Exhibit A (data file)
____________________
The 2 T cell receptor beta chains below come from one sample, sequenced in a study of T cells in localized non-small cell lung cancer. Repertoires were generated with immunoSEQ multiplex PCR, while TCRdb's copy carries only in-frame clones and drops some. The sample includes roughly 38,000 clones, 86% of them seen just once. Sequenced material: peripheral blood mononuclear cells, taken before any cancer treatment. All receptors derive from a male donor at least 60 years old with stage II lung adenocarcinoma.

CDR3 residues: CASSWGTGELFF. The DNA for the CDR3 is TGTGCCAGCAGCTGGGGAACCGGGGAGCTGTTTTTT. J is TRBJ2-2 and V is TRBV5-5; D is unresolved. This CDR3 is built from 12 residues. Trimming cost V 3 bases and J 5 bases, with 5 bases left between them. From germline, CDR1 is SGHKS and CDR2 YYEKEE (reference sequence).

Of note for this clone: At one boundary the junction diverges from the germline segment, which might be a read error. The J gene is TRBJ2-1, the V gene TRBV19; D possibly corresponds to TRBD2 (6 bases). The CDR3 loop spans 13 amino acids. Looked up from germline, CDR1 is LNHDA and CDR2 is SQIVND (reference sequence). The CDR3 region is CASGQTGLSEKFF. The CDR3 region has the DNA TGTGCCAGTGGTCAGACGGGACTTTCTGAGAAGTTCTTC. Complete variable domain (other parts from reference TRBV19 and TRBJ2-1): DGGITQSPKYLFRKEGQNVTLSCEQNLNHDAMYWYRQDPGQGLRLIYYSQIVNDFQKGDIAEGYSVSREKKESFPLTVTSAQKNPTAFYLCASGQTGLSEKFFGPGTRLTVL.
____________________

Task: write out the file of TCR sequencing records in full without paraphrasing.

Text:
The 2 T cell receptor beta chains below come from one sample, sequenced in a study of T cells in localized non-small cell lung cancer. Repertoires were generated with immunoSEQ multiplex PCR, while TCRdb's copy carries only in-frame clones and drops some. The sample includes roughly 38,000 clones, 86% of them seen just once. Sequenced material: peripheral blood mononuclear cells, taken before any cancer treatment. All receptors derive from a male donor at least 60 years old with stage II lung adenocarcinoma.

CDR3 residues: CASSWGTGELFF. The DNA for the CDR3 is TGTGCCAGCAGCTGGGGAACCGGGGAGCTGTTTTTT. J is TRBJ2-2 and V is TRBV5-5; D is unresolved. This CDR3 is built from 12 residues. Trimming cost V 3 bases and J 5 bases, with 5 bases left between them. From germline, CDR1 is SGHKS and CDR2 YYEKEE (reference sequence).

Of note for this clone: At one boundary the junction diverges from the germline segment, which might be a read error. The J gene is TRBJ2-1, the V gene TRBV19; D possibly corresponds to TRBD2 (6 bases). The CDR3 loop spans 13 amino acids. Looked up from germline, CDR1 is LNHDA and CDR2 is SQIVND (reference sequence). The CDR3 region is CASGQTGLSEKFF. The CDR3 region has the DNA TGTGCCAGTGGTCAGACGGGACTTTCTGAGAAGTTCTTC. Complete variable domain (other parts from reference TRBV19 and TRBJ2-1): DGGITQSPKYLFRKEGQNVTLSCEQNLNHDAMYWYRQDPGQGLRLIYYSQIVNDFQKGDIAEGYSVSREKKESFPLTVTSAQKNPTAFYLCASGQTGLSEKFFGPGTRLTVL.